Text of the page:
She assumed leadership roles helping the owners of these businesses train new workers in nearly every aspect of the seasonal and cyclical work.


Today Kacie enjoys traveling three hours up coast to Pembroke to lead workshops in foraging the seven primary edible varieties of seaweed found on the Maine Coast. Although Kacie no longer sells seaweed as she once did under the guise of She Sells Seaweed, there is nothing she enjoys more than walking along Maine’s Piney coast smelling the salt air with an eye always out for a few morsels of seaweed.

Here is a short list of many of the kind people who have helped Smithereen farm to grow.

  • Glen Leighton built the cedar oyster boxes
  • Steve Brown did all the tractoring, mowing, stone moving and machine work at the farm
  • Ginny Maki made all the labels for our products
  • Raivo Vihman of Haystack Joinery built most of the structures on the farm.
  • Mike Iancona built the yurts
  • Dan Paluska built all the composting toilets and mud ovens
  • Robby Cushman slaughtered most of the animals on the farm
  • Gil Whitehead cut most of the trees on the farm.
  • Colin Sullivan Stevens painted most of the signs on the farm
  • Rosy Keyster designed the mast head and painted murals
  • Bob Mcallister fixed most of the pipes and wires on the farm.
  • Jason Leighton plowed all of the snow on the farm and milled the lumber
  • Tom Baldwin laid out and helped plant the first orchard
  • Abby Barrows and Adam Campbell taught us about farming oysters
  • Elijah Brice taught us about farming kelp and hauled all the kelp in his boat.
  • Evangeline Krajewsk tended the farm lovingly for the 2020–2021 seasons
  • Jon Leavitt has documented us and taught us birds on the farm
  • Jim Kovaleski taught scything lessons to all the interns
  • Regina Grabrovac pruned all the apple trees
  • Vidar Bay built the timberframe and made all the seedling trays
  • Jenn Eager grazed her sheep on the pastures, taming and improving them.
  • Margie Chambers cut the trails, inoculated logs and planted all the strawberries and raspberries and harvested seaweed
  • Tide Mill Farm kept their cows on the land, taming and improving the pastures
  • Lydia Lapporte organized lots of spreadsheets and paperwork for the farm and seaweed commons
  • Peter Kirn catalogued most of the books in the library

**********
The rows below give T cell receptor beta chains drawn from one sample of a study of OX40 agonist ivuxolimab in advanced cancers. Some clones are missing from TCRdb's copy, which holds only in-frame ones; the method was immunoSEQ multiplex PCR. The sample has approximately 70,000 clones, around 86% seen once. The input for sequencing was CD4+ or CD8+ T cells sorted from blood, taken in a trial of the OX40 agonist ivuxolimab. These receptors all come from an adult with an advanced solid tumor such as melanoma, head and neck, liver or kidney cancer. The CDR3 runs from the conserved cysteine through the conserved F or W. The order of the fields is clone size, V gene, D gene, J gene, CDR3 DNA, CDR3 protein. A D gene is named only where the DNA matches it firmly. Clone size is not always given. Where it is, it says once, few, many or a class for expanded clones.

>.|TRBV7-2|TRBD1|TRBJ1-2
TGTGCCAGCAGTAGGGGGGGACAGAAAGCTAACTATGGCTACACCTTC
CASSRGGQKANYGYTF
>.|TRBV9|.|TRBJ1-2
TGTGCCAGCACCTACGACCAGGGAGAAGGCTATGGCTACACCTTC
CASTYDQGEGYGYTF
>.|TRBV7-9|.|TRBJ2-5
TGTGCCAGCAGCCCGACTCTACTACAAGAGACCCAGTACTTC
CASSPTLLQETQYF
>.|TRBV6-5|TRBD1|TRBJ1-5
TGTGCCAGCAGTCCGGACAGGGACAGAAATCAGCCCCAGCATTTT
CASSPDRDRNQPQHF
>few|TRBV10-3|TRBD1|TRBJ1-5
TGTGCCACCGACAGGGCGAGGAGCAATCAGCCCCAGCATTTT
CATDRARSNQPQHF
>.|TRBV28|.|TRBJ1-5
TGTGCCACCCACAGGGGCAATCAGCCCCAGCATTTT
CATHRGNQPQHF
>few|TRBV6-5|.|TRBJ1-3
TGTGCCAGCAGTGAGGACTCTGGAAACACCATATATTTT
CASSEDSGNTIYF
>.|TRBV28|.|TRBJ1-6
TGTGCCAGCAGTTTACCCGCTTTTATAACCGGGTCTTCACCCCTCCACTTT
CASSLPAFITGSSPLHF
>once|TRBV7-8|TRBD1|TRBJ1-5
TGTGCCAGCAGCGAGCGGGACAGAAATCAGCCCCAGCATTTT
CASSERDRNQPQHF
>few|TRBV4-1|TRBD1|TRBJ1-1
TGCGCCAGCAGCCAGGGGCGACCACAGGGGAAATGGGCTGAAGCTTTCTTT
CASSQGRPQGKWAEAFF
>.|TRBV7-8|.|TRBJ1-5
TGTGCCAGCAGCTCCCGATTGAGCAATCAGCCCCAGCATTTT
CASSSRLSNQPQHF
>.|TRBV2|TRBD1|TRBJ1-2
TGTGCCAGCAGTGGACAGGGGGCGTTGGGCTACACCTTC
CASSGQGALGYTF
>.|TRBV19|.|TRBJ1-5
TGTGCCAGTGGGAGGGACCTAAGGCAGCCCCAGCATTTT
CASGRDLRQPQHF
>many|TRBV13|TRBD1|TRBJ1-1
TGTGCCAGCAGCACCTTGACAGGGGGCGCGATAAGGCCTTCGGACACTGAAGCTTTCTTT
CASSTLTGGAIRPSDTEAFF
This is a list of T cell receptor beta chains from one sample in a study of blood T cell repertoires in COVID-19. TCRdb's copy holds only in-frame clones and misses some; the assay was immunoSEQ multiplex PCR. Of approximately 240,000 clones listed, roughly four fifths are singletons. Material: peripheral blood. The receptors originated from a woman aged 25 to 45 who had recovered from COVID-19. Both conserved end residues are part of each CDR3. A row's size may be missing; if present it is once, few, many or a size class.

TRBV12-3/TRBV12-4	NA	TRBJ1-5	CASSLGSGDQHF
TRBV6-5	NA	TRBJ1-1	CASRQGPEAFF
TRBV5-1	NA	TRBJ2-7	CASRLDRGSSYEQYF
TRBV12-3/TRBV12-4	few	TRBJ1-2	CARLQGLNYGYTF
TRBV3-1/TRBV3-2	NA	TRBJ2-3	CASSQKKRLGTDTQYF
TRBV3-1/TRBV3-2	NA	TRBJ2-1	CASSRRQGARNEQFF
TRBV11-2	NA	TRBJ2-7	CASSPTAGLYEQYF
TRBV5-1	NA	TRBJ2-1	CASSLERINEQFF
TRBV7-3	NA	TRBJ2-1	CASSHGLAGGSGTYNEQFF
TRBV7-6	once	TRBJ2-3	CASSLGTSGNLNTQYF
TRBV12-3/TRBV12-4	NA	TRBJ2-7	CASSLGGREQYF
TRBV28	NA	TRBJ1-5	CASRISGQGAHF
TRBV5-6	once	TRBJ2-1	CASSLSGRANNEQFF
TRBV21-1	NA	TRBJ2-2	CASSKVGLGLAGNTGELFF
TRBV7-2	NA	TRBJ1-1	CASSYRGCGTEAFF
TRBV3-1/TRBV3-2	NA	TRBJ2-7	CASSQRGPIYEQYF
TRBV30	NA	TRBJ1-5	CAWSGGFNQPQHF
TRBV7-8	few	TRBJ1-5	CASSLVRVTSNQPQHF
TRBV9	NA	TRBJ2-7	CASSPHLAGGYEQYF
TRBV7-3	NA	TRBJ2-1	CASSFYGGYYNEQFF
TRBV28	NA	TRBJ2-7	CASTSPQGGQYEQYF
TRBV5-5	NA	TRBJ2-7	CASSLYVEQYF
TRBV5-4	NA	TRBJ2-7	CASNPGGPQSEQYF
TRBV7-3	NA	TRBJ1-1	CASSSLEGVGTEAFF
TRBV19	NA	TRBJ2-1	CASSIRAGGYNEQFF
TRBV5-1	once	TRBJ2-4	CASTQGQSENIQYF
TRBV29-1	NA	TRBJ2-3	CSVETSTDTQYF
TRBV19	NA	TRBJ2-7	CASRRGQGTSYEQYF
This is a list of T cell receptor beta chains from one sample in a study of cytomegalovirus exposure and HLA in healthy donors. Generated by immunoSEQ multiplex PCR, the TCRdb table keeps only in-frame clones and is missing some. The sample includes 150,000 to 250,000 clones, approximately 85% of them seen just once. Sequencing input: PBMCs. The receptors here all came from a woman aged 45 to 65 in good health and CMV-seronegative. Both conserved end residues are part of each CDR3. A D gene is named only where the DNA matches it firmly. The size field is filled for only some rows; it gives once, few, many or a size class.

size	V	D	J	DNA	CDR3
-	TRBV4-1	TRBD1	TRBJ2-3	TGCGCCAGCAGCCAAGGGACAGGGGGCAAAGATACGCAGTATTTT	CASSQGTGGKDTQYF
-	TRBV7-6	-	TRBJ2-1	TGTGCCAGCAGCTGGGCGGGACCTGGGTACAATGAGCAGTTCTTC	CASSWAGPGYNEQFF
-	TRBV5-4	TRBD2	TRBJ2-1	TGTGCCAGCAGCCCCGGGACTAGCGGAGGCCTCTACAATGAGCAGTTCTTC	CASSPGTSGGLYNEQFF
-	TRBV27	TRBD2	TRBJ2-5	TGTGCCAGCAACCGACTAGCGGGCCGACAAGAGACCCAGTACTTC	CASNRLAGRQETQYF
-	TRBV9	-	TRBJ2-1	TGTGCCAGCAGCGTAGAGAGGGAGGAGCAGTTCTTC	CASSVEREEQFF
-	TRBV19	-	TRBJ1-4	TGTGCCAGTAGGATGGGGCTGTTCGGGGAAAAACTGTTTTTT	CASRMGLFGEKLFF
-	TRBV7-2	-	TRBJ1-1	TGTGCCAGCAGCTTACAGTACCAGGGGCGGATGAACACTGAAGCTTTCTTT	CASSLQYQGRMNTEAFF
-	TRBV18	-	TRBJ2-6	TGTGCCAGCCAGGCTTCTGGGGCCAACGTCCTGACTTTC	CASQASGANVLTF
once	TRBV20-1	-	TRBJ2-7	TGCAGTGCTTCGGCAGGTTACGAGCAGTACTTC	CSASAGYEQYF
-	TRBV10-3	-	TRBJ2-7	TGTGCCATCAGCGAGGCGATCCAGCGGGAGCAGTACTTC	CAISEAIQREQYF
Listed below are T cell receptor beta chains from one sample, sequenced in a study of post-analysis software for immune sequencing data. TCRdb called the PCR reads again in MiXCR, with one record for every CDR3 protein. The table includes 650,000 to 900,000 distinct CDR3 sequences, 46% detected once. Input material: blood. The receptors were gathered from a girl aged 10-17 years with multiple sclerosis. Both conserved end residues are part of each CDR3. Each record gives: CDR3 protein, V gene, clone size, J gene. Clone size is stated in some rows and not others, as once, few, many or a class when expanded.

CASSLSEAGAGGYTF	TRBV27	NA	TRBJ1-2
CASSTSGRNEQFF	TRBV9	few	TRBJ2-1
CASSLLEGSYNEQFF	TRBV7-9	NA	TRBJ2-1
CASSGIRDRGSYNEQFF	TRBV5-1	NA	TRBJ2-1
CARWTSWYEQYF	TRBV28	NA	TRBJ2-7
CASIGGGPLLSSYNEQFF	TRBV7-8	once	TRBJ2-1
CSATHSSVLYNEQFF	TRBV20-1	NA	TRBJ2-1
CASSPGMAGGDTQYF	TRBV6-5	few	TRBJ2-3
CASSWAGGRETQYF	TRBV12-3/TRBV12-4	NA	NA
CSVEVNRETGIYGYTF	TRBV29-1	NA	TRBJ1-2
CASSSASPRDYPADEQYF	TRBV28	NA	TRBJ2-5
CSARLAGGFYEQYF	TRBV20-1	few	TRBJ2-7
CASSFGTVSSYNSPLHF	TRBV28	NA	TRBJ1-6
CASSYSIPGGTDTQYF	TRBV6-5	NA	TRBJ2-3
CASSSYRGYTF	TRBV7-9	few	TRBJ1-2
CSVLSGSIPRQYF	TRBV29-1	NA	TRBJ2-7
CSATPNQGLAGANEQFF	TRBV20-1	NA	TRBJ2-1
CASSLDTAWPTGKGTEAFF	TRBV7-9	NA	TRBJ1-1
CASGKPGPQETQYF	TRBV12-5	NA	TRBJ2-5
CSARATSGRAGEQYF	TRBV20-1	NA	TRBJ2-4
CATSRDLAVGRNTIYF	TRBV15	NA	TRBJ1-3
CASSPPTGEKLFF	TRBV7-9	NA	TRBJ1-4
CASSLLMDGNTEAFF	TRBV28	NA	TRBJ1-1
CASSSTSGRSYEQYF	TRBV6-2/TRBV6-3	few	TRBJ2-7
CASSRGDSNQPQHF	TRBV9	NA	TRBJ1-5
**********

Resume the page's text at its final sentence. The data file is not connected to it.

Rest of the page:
• Branan Buehner pushed back the forest edges and made lots of mulch for the farm
  • Tucka B set up the beehives
  • Jacob Smoklinski hauled endless seaweed to compost the orchard
  • Mike Reddy did lots of shingling and fixing on the farm
  • Asher Kaplan made lots of beautiful bread
  • Colin McMullin built the drying racks and gave us a kitchen sink
  • Matt Lippencott and Joe Bossen advised us on equipment
  • Lucy Zwigard set up the Hipcamp program for the farm
  • Noah and Elizabeth Smith made lovely movies about the farm
  • Rachel Darke took great photos
  • Paul Molyneaux taught us catch and process Mackrel
  • Brett Cicotelli taught us to dip and smoke alewives
  • Kate Morgan set up so many of the office systems
  • Tim Nelson did all the wood stoves and roof shingling
  • Haley Marketos harvested and pressed the most of the apples
  • Marcus and Malcom did a lot of shingling and mowing and grant writing
  • Eric Francis re-clabbered Grey Lodge and Farm Shop
  • Grant Shultz and Mike Change brought us the Mycological Lab equipment from North Carolina
  • John Cox fixed all the windows in Odd Fellows Hall
  • Trevor Hold put a new roof on Grey lodge and Elver
  • Patrick Mehar cleaned all the chimneys
  • Alex and Flor Wolfe painted walls and halls all winter long
  • Louis Hudson cleaned and organized the Odd Fellows Hall
  • Tareq and Sam and Reid did a lot of painting, building and mowing and farming
  • Andy fixed the heating in the Odd Fellows Hall
  • Jonathan Hall advised us on repairs to the Odd Fellows Hall
  • Eric Holms tested all the water
  • Odessa Piper made recipes for our products
  • John Morris taught us all the regulations
  • Markley Boyer taught us mapping
  • Rachel Bell made a lot of blueberry jam
  • Rachel Alexandrou made a lot of blueberry jam
  • Jarrod Fowler advised us on pollinator habitat and native plant selections
  • Sarah Wenzel fisher made the clothesline and got us on slack
  • Dave Olsen built the greenhouse and smokehouse
  • Ryan Redmond and Brian Priest fixed all the cars many times
  • John Melby sold us most of the furniture, cheap!
  • Dan Colby fixed up the farmhouse before we got here
  • Renata von Tscharner sewed all the cushions and all the tablecloths and all the holes